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‘I didn’t ever try to commit fraud on anyone,’ FTX founder Sam Bankman-Fried says


The man at the center of the collapsed crypto exchange FTX made his first public appearance since the story began, telling a New York audience on Wednesday that he never had. fraudulent intent.

Sam Bankman-Fried, the 30-year-old founder of FTX, appeared at New York Times Dealbook Summit on Wednesday, for an interview with journalist Andrew Ross Sorkin about what happened to his cryptocurrency company fall into bankruptcy in the first day of this month.

The company, once worth more than $32 billion, was granted bankruptcy protection on November 11 after a reeling streak of days that saw it try to resolve a liquidity crunch by merged with a rivalcaused that deal to fall apart and succumb to bank withdrawals as traders withdrew $6 billion in funds within three days.

Records show the company owes various creditors nearly $10 billion, and at least $1 billion in customer deposits is missing.

Among the numerous allegations, customer deposits at FTX appear to have been used as capital and collateral for loans to an investment firm called Alameda affiliated with him — an allegation. could be considered fraudulent and to which he strongly objected.

‘Really sorry’

“I’ve never tried to scam anyone,” he told Sorkin, “I didn’t mean to pool money.”

Despite admitting mistakes, Bankman-Fried dismissed repeated attempts to portray what happened at his crypto company as malicious or illegal in any way. .

“I’m extremely sorry for what happened,” he said. “I was excited about the prospect of FTX a month ago, I consider it a growing and thriving business.”

Bankman-Fried saw his personal net worth evaporate during the crisis, from more than $26 billion a year ago to “almost nothing” today – and he pressed strong that I don’t have any money gone.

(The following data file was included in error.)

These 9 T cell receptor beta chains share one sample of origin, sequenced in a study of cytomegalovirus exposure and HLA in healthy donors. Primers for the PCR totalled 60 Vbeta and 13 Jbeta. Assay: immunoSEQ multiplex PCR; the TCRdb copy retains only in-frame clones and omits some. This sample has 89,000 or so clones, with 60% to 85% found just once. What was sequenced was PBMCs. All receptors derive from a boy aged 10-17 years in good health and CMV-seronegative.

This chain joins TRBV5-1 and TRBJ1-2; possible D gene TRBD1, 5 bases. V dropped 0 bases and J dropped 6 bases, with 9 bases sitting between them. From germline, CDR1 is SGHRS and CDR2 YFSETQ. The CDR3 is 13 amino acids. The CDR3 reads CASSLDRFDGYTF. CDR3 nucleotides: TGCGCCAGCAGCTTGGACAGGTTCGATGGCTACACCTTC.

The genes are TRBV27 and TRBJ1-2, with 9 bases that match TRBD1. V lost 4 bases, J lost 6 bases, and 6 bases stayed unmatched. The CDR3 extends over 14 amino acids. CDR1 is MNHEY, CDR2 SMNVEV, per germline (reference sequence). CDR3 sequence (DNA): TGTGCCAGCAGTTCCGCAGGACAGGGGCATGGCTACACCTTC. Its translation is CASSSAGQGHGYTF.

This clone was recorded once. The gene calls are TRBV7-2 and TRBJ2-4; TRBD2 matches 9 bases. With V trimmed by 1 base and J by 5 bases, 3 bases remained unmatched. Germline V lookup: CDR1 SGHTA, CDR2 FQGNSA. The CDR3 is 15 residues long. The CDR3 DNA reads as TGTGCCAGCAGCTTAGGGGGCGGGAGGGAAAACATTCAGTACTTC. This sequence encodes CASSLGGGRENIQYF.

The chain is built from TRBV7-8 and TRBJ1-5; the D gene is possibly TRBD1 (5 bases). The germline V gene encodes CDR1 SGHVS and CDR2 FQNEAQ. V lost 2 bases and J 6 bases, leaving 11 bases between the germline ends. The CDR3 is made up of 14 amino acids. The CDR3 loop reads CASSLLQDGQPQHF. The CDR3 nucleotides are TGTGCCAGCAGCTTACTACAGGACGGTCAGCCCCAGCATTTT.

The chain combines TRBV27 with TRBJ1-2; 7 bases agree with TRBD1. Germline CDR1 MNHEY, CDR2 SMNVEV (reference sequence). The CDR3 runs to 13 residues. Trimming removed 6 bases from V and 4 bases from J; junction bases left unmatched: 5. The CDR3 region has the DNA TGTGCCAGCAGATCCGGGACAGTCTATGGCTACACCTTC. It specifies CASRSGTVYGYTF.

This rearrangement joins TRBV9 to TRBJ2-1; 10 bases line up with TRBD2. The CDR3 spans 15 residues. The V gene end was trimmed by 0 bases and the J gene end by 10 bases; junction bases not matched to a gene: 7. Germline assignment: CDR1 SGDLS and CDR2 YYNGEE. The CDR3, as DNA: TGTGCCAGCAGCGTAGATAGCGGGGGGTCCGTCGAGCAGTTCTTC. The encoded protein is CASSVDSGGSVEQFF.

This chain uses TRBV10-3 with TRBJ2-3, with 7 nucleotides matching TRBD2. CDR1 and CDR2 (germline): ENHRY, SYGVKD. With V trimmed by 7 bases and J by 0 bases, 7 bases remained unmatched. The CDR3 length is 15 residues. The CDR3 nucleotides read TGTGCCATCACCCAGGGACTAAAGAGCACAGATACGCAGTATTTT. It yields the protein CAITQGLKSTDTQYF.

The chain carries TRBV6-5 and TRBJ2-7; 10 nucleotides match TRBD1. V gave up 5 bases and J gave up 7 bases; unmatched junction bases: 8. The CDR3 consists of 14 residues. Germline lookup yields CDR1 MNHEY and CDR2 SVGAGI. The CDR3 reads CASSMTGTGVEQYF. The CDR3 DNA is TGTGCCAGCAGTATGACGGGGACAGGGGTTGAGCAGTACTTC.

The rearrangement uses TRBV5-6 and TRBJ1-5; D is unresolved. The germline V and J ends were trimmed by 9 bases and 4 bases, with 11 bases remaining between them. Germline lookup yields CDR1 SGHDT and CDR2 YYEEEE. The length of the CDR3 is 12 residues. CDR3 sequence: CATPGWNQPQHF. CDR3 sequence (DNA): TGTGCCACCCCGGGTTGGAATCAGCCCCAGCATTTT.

“I don’t have any hidden money here. Everything I have, I reveal,” he said.

“I only have one active credit card… [and] hundreds of dollars or something like that, in a bank account.”

VIEW | The old regulator weighs in on the failure of FTX:

Former CEO weighs in on the collapse of FTX

Charley Cooper, a former chief executive officer of commodity regulator CFTC, said the collapse of FTX was a good lesson in the inherent dangers of the crypto space.

He said, to his knowledge, there is enough money at FTX to give users their money. But his hands are tied because he no longer holds an official role at the company since it entered bankruptcy proceedings.

“I believe withdrawals can be opened today and everyone can be recovered,” he said.

Bankman-Fried has been active on Twitter since the incident began, but his appearance on Wednesday marks his first public appearance since the story began.

There was speculation that he would appear in person, but he ended up appearing via video link from the Bahamas, where he lives.

Legal issues

Sorkin asked Bankman-Fried if he did not appear in person because he was worried about being targeted by US agencies including the Justice Department and the Securities and Exchange Commission, both of which are investigating. what happened at FTX.

Bankman-Fried appears to have ignored that question, commenting instead that, to his knowledge, he could still legally enter the United States.

“I’ve seen a lot of hearings going on [and] Wouldn’t be surprised if at some point I was out there talking about what happened,” he said, adding that he “didn’t think personally” that he had to worry about any criminal liability. any.

With that said, he said his legal team is “very unsupported” of his decision to appear at the summit and speak publicly about what happened at FTX. He joked that his lawyer’s advice was to “get in a hole”.

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